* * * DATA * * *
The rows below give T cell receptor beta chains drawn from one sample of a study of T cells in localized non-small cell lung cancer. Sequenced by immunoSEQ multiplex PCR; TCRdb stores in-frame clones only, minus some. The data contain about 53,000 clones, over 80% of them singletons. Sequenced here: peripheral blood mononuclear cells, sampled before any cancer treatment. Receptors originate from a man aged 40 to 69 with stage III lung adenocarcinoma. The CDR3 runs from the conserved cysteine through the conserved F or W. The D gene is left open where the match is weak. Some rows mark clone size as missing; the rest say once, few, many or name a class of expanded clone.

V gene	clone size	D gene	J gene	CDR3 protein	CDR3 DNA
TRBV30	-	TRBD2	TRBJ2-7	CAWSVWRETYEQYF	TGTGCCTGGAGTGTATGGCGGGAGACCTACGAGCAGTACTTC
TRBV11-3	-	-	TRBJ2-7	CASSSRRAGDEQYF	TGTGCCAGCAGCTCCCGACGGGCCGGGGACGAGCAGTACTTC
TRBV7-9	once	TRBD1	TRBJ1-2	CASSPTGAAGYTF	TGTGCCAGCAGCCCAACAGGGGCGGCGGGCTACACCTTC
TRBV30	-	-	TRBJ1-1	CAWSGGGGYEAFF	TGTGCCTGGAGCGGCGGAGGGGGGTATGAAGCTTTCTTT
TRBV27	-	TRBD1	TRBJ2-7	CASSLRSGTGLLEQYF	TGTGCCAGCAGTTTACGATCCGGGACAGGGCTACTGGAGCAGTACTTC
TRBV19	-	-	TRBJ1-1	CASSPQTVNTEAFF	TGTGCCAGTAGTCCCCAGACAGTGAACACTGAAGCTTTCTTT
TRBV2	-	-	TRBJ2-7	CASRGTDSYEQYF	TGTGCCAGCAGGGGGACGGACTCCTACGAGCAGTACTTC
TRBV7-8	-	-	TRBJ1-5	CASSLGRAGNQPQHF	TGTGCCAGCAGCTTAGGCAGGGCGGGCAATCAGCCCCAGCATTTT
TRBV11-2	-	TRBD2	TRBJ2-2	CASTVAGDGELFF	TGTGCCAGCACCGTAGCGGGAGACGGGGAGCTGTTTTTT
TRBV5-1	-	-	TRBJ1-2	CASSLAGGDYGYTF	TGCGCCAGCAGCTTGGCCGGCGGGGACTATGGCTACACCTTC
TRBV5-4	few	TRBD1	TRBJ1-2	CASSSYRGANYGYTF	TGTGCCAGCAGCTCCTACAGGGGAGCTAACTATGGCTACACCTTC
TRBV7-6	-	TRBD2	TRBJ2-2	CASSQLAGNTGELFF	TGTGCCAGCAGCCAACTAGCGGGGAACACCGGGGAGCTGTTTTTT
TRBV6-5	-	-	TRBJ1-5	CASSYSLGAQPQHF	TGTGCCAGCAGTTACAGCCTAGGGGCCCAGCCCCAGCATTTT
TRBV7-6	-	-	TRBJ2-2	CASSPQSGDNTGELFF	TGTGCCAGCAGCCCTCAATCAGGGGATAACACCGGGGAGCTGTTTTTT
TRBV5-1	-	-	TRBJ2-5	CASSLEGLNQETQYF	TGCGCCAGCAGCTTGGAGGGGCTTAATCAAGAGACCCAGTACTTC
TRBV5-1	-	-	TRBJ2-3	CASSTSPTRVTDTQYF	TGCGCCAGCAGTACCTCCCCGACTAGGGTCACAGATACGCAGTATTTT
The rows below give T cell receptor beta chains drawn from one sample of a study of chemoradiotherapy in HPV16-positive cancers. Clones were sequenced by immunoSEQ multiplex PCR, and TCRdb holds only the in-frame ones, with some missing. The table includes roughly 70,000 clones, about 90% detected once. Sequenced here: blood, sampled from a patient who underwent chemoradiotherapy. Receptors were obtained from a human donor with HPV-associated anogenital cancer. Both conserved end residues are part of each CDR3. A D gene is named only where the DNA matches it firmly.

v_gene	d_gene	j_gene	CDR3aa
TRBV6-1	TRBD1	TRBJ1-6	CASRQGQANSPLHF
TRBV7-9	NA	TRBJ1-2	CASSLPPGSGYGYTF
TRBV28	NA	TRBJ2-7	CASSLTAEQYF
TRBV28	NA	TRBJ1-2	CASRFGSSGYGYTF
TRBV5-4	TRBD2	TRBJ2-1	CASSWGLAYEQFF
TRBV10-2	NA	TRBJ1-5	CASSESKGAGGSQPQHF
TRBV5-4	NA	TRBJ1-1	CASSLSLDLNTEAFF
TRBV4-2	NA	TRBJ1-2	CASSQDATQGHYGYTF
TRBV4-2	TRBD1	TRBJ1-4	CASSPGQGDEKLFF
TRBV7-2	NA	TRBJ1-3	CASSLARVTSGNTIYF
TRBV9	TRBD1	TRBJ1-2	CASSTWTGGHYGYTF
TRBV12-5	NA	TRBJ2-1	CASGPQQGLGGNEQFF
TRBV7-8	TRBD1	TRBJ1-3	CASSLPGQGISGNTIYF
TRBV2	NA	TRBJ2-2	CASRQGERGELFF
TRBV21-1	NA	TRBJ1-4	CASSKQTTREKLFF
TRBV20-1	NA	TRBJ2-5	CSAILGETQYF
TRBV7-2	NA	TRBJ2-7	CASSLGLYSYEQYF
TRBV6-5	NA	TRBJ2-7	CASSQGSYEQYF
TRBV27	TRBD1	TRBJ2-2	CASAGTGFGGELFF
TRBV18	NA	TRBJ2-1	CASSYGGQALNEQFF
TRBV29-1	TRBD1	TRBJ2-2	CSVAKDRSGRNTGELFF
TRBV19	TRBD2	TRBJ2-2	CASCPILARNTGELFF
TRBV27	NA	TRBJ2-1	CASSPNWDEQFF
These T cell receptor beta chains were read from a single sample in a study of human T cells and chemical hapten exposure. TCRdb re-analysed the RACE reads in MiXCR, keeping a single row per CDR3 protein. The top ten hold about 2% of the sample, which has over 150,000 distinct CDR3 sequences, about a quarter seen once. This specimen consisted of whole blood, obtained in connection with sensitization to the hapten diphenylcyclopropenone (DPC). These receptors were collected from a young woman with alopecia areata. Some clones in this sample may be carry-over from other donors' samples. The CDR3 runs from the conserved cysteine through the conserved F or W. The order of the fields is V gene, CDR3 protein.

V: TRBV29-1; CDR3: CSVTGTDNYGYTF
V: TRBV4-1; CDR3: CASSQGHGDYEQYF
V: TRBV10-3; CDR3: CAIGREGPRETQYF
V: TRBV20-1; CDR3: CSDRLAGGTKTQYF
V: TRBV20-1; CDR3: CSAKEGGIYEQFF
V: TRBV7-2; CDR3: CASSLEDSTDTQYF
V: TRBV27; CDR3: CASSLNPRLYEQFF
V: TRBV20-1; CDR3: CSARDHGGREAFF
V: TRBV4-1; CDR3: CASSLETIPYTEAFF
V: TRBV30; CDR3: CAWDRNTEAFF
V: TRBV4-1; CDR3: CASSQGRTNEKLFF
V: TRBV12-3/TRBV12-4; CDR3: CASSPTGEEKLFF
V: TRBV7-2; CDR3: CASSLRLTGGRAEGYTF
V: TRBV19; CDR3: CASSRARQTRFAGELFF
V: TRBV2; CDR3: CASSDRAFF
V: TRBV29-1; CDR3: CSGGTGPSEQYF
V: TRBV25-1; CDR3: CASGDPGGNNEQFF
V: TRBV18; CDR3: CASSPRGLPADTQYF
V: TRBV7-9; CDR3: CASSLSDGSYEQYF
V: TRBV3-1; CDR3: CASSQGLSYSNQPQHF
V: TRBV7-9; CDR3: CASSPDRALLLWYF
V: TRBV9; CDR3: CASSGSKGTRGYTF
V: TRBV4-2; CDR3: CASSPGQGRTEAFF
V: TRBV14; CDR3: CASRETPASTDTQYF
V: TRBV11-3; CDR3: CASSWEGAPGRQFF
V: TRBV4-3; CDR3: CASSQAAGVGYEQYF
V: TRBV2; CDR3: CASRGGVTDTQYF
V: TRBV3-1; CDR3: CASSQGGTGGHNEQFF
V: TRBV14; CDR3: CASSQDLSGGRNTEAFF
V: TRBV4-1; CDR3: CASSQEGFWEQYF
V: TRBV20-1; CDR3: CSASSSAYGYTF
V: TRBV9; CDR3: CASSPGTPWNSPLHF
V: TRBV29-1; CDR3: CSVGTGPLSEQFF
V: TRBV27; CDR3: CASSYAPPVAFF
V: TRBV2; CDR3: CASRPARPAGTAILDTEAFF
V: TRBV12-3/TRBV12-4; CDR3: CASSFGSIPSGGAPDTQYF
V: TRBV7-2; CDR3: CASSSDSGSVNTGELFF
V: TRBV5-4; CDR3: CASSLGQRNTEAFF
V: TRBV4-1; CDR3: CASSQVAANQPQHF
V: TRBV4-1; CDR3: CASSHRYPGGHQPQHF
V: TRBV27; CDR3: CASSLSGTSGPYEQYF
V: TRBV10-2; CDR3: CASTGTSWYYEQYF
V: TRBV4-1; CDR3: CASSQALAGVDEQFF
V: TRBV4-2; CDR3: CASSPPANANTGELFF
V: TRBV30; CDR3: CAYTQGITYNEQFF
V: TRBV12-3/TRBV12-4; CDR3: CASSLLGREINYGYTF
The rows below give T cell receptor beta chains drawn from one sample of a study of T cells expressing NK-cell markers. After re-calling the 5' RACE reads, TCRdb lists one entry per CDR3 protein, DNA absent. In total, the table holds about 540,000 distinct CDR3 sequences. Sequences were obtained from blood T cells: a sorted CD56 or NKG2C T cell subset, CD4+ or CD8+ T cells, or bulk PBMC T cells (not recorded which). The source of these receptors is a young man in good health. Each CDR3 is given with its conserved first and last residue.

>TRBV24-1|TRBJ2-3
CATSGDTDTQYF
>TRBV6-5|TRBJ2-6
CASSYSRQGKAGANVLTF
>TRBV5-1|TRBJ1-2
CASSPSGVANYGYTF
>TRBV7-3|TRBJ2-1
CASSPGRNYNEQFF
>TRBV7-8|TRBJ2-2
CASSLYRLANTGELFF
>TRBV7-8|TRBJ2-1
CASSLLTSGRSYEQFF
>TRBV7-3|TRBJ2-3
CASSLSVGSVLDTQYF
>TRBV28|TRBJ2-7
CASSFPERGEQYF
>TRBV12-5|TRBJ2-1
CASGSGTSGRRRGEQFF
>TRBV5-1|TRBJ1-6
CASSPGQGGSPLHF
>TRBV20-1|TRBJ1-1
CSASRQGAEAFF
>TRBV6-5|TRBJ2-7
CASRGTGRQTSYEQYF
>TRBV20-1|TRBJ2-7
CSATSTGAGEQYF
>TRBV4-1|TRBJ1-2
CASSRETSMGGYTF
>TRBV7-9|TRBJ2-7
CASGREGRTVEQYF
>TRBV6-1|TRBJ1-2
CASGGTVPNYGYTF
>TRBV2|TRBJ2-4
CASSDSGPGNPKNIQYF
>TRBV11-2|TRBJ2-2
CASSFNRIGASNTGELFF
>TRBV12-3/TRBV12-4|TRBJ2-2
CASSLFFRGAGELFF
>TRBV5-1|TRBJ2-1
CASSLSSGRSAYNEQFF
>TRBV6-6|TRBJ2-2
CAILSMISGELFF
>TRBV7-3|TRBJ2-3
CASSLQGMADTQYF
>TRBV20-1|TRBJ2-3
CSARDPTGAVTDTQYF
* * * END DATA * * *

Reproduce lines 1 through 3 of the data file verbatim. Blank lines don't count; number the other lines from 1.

The rows below give T cell receptor beta chains drawn from one sample of a study of T cells in localized non-small cell lung cancer. Sequenced by immunoSEQ multiplex PCR; TCRdb stores in-frame clones only, minus some. The data contain about 53,000 clones, over 80% of them singletons. Sequenced here: peripheral blood mononuclear cells, sampled before any cancer treatment. Receptors originate from a man aged 40 to 69 with stage III lung adenocarcinoma. The CDR3 runs from the conserved cysteine through the conserved F or W. The D gene is left open where the match is weak. Some rows mark clone size as missing; the rest say once, few, many or name a class of expanded clone.

V gene	clone size	D gene	J gene	CDR3 protein	CDR3 DNA
TRBV30	-	TRBD2	TRBJ2-7	CAWSVWRETYEQYF	TGTGCCTGGAGTGTATGGCGGGAGACCTACGAGCAGTACTTC